Publication Date: 2017-08-20
Photosynthesis in the Marine Environment by John Beardall; Mats Björk; Sven Beer"Marine photosynthesis provides for at least half of the primary production worldwide..." Photosynthesis in the Marine Environment constitutes a comprehensive explanation of photosynthetic processes as related to the special environment in which marine plants live. The first part of the book introduces the different photosynthesising organisms of the various marine habitats: the phytoplankton (both cyanobacteria and eukaryotes) in open waters, and macroalgae, marine angiosperms and photosymbiont-containing invertebrates in those benthic environments where there is enough light for photosynthesis to support growth, and describes how these organisms evolved. The special properties of seawater for sustaining primary production are then considered, and the two main differences between terrestrial and marine environments innbsp; supporting photosynthesis and plant growth are examined, namely irradiance and inorganic carbon. The second part of the book outlines the general mechanisms of photosynthesis, and then points towards the differences in light-capturing and carbon acquisition between terrestrial and marine plants. This is followed by discussing the need for a CO2 concentrating mechanism in most of the latter, and a description of how such mechanisms function in different marine plants. Part three deals with the various ways in which photosynthesis can be measured for marine plants, with an emphasis on novel in situ measurements, including discussions of the extent to which such measurements can serve as a proxy for plant growth and productivity. The final chapters of the book are devoted to ecological aspects of marine plant photosynthesis and growth, including predictions for the future.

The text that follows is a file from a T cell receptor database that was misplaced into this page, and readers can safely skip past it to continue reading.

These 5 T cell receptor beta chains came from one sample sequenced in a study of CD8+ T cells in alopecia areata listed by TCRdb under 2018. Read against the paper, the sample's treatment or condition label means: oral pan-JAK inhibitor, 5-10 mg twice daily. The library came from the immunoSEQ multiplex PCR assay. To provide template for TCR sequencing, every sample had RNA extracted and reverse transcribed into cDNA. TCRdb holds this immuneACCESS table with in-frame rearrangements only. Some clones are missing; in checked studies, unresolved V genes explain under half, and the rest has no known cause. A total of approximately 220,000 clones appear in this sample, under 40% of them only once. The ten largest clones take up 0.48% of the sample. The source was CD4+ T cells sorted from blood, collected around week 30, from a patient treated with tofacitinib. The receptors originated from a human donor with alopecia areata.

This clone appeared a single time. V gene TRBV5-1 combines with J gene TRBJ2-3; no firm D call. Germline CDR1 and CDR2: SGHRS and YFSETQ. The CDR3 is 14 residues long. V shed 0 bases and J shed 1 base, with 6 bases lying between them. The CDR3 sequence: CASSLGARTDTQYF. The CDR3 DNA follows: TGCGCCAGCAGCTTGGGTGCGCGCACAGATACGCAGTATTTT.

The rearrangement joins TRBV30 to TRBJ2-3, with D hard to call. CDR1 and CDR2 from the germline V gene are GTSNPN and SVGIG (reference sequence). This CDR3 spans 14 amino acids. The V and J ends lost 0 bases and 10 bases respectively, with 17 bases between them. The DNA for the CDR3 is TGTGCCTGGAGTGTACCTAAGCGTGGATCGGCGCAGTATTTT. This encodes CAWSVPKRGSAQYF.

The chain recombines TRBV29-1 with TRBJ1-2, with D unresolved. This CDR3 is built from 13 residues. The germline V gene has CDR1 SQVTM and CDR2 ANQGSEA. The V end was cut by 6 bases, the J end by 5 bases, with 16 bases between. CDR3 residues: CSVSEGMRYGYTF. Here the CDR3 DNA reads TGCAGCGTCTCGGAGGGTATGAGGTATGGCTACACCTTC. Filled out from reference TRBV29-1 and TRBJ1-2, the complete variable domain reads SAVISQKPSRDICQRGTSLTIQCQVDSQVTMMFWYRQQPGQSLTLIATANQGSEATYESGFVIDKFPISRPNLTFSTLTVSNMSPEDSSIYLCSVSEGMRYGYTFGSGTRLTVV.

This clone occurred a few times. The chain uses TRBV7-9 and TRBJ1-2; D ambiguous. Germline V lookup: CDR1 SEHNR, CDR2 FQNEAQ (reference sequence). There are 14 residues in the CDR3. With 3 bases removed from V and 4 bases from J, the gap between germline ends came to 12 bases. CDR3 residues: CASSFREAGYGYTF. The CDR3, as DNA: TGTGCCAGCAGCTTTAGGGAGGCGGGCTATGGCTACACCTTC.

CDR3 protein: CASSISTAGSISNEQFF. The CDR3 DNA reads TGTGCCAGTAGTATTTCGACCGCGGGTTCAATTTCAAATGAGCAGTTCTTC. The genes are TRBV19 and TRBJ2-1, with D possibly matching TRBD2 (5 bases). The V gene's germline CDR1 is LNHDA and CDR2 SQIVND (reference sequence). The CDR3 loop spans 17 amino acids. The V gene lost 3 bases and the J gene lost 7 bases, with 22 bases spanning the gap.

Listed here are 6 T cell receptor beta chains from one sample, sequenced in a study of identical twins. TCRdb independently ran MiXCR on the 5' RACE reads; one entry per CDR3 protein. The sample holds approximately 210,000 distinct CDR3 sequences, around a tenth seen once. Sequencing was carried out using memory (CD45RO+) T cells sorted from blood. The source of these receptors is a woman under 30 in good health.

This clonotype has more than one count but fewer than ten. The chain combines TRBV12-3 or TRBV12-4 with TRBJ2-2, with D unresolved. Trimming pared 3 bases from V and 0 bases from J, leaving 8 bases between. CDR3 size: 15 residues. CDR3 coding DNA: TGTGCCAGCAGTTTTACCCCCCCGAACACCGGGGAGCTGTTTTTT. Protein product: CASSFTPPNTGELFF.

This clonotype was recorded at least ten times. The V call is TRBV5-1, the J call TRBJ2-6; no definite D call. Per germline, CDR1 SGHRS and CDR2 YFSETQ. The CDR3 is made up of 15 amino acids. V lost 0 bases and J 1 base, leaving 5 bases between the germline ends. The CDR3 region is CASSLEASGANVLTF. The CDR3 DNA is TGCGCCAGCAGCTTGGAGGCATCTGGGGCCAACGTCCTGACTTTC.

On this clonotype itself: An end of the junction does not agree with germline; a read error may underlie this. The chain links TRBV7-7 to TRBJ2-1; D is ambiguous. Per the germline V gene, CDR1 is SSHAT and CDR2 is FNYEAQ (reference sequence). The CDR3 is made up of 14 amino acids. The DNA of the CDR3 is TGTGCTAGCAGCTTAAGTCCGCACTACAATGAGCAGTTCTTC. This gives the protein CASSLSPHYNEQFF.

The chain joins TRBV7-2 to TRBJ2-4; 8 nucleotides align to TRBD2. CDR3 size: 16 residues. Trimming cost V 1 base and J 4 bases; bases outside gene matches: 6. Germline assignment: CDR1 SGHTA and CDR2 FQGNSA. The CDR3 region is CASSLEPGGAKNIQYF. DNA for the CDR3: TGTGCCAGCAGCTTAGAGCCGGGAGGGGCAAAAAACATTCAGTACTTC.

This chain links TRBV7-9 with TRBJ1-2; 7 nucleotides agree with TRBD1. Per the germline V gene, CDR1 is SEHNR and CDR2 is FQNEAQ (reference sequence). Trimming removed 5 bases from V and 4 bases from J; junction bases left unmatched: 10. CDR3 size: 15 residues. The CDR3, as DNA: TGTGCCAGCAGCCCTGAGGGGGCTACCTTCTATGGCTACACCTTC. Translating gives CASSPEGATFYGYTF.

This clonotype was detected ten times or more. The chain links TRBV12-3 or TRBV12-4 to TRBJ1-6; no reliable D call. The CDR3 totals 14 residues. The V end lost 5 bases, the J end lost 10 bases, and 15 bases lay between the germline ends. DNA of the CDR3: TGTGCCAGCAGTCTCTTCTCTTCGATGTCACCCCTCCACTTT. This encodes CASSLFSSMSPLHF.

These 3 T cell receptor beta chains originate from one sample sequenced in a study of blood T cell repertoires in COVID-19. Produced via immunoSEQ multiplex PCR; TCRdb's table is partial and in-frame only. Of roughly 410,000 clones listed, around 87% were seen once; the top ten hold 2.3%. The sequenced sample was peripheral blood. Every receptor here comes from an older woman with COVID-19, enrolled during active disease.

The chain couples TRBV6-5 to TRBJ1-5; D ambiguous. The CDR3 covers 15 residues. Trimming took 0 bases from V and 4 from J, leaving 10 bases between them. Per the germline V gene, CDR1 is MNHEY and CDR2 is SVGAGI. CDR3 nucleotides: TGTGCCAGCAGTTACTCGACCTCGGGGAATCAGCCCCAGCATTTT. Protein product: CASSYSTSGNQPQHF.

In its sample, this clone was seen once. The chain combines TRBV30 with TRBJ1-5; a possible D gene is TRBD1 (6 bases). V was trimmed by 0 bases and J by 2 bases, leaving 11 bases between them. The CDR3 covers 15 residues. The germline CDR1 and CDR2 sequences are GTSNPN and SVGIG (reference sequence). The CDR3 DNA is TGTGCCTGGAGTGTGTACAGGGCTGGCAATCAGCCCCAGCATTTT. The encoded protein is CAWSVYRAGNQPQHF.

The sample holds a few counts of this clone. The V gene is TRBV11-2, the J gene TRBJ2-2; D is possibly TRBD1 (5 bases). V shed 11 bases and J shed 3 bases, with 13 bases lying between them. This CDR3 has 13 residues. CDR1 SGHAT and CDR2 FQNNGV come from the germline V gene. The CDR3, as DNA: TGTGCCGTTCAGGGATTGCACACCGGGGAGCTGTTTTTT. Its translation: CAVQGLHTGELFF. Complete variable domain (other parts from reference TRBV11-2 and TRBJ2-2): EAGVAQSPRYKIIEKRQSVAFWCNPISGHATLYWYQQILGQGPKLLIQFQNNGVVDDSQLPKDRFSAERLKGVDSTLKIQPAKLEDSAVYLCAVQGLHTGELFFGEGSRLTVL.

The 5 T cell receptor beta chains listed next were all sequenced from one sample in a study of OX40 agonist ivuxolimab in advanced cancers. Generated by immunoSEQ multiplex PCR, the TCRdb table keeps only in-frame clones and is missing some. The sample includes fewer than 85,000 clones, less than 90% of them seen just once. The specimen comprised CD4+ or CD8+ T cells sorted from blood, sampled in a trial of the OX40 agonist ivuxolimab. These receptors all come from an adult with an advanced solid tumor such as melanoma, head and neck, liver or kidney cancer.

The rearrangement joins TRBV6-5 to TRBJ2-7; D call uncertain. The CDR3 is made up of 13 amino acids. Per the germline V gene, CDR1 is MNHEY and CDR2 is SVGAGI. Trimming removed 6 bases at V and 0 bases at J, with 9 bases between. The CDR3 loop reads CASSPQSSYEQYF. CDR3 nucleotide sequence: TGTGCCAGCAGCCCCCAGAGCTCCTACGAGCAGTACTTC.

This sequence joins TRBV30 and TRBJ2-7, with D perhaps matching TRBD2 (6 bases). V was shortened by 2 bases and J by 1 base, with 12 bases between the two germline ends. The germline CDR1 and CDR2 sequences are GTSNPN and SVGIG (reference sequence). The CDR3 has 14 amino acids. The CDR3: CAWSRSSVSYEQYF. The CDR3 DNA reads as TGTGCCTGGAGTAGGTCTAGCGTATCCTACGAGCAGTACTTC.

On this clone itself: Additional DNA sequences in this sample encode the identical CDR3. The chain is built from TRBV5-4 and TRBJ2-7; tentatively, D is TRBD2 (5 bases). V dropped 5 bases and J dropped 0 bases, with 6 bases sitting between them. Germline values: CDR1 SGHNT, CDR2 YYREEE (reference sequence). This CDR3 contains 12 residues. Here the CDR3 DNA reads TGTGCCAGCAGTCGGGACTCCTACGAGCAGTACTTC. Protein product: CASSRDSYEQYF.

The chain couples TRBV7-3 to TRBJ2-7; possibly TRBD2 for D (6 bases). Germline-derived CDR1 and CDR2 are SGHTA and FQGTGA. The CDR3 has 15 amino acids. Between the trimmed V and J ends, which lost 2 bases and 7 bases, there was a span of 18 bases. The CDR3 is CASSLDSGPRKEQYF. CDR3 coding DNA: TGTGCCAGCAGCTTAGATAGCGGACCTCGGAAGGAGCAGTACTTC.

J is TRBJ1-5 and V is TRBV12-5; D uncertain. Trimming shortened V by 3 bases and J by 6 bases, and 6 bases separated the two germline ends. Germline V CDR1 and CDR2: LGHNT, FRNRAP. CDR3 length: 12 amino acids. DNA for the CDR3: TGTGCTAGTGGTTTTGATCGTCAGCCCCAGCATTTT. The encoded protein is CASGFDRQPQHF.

Publication Date: 2014-05-27